I visited Farrar's, the bar at the spa, and had a pint of the local brew. I asked the barmaid what it was, "a nail" was her reply. Bemused, dropped jaw followed by dropped penny, "An ale".

Jenson looked out over the bay at high tide. "Where's the beach gone?" He answered "The ocean's stolen it."

Now geriatric - it's official. Older people make the best of it.

April has been somewhat of a disaster, starting with Covid. Both lethargic for a couple of weeks, especially in the middle of the afternoon. We are now both over 75, so a quick post-lunch zzz is ok.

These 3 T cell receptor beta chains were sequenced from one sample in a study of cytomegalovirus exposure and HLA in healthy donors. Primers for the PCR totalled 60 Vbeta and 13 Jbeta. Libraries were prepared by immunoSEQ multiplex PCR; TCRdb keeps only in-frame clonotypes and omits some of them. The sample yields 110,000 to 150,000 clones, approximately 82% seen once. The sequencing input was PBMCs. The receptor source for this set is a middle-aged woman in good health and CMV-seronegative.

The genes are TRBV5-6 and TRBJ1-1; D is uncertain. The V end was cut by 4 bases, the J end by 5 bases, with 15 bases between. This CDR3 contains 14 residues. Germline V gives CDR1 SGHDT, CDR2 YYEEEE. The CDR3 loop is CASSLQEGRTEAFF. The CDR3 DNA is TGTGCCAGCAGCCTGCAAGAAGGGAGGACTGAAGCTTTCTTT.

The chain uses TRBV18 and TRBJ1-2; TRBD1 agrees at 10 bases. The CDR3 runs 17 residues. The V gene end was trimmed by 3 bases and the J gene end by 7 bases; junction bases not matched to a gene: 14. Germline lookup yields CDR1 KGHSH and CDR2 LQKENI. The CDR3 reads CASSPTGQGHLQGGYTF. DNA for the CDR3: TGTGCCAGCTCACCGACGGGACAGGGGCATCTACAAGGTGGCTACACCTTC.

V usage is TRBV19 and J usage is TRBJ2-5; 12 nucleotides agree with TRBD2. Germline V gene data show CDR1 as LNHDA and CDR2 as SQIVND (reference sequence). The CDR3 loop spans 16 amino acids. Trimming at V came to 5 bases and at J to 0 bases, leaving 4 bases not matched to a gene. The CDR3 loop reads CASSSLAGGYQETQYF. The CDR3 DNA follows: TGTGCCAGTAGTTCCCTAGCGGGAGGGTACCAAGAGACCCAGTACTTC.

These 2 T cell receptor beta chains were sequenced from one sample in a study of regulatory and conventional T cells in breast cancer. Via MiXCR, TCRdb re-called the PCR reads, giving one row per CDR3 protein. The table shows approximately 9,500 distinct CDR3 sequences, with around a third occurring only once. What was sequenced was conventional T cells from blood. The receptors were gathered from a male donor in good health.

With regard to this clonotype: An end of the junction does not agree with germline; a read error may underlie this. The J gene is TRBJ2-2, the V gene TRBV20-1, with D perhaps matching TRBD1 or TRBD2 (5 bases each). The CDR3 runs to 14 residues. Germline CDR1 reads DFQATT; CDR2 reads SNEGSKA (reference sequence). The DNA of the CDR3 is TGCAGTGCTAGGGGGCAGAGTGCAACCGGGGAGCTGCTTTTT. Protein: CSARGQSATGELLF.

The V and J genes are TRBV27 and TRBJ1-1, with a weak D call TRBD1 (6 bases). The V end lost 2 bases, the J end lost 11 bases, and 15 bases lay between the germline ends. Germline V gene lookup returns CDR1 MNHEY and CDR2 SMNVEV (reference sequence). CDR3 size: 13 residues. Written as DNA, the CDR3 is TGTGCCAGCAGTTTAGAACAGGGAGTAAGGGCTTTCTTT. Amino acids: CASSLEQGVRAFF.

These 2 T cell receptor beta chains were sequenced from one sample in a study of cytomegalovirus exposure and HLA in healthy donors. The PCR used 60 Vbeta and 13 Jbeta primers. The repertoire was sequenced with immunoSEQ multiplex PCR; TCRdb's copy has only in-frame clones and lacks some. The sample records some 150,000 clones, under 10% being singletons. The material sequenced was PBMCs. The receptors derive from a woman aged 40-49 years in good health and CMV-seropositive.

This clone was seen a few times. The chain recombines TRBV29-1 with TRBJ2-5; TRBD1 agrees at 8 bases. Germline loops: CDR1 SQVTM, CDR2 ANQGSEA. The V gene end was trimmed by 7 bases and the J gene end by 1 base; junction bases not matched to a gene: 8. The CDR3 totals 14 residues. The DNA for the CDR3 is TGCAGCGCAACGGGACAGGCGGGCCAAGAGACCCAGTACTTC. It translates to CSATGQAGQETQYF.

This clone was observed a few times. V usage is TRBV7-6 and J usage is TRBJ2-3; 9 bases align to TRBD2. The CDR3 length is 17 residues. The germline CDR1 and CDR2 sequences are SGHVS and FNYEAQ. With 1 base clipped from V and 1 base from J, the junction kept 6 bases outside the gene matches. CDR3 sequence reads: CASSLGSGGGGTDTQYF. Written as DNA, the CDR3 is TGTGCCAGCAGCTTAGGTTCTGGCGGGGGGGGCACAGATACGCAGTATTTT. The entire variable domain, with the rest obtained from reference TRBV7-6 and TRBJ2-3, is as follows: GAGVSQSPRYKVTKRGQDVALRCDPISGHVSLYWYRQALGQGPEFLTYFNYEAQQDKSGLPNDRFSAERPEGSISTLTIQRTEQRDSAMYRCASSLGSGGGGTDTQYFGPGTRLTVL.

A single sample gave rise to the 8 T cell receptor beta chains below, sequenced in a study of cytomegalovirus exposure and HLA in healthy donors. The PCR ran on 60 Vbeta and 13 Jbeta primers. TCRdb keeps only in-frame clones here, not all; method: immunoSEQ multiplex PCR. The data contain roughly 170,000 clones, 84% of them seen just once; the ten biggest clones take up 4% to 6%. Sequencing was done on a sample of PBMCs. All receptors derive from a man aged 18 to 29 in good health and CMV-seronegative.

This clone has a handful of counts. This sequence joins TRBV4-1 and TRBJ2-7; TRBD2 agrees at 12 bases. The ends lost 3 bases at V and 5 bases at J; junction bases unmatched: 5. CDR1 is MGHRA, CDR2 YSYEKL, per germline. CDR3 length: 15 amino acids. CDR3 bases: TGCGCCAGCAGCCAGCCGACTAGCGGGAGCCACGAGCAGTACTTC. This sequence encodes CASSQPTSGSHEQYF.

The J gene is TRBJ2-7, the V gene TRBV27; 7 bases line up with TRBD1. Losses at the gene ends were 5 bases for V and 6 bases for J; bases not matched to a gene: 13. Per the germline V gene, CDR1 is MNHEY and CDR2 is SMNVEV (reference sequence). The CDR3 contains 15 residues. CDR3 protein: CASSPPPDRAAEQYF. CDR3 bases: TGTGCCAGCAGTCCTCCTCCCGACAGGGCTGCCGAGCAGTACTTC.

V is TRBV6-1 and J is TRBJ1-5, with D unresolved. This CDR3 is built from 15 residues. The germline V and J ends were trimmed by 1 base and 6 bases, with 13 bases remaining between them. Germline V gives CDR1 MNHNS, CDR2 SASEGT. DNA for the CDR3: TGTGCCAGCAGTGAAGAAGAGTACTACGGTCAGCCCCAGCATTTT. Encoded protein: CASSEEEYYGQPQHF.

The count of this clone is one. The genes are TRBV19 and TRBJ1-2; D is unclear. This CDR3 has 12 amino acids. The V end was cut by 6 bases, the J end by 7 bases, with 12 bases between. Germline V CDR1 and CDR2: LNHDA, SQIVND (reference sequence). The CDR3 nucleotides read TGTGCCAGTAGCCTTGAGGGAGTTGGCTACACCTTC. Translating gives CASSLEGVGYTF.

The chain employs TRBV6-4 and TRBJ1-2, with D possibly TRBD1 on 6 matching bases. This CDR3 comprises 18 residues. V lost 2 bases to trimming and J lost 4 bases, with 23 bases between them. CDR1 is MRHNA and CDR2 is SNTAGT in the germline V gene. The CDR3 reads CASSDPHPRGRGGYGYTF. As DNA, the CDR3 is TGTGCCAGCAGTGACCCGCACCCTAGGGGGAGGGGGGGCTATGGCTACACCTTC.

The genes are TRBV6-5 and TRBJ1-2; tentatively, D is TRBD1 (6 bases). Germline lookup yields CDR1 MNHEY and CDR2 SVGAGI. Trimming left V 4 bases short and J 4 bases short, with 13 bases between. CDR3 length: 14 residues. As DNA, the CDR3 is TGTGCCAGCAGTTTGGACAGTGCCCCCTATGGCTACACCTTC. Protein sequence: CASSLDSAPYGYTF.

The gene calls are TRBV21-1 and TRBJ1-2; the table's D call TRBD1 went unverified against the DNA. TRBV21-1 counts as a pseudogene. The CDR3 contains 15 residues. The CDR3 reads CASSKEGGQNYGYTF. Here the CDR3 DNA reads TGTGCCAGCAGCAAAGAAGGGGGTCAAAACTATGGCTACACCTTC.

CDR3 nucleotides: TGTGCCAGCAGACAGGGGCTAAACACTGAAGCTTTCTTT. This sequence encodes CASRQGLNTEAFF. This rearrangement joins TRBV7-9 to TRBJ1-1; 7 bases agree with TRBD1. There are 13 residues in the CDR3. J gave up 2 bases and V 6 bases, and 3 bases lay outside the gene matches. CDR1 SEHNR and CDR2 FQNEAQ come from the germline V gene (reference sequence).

I still have a strange sensation in my mouth, but taste is back. Something to do with my bright or otherwise remarks.
  Then last week, gastroenteritis. Horrid 48 hours.
  Sandwiching a great week in Scarborough - see next blog.

Snatching what time we had in the good weather. Variety of seating and bulbs. Turned back to winter today.
The frog comes out for a sunbathe on warm days. We've had a male pheasant for a while. First time for a female. Must be related.

The birthday alien outside his new shed. Already serious scalp abrasions, so Jenson crafted a warning notice and the family bought me a crash hat. Perfect.

Greg's card is my pick. Thanks to everyone.

So the new shed. Old fart's delight. The old plastic garden store blew away in storm whatsit. Same one that turned the lights out in Alnmouth. 

Shelving from James Walsh. Too high, now minus the top one which has plants on.

Pockets from our defunct camping equipment. Helmet from the Bancrofts. Also sign from Emily - 'My shed, my rules'.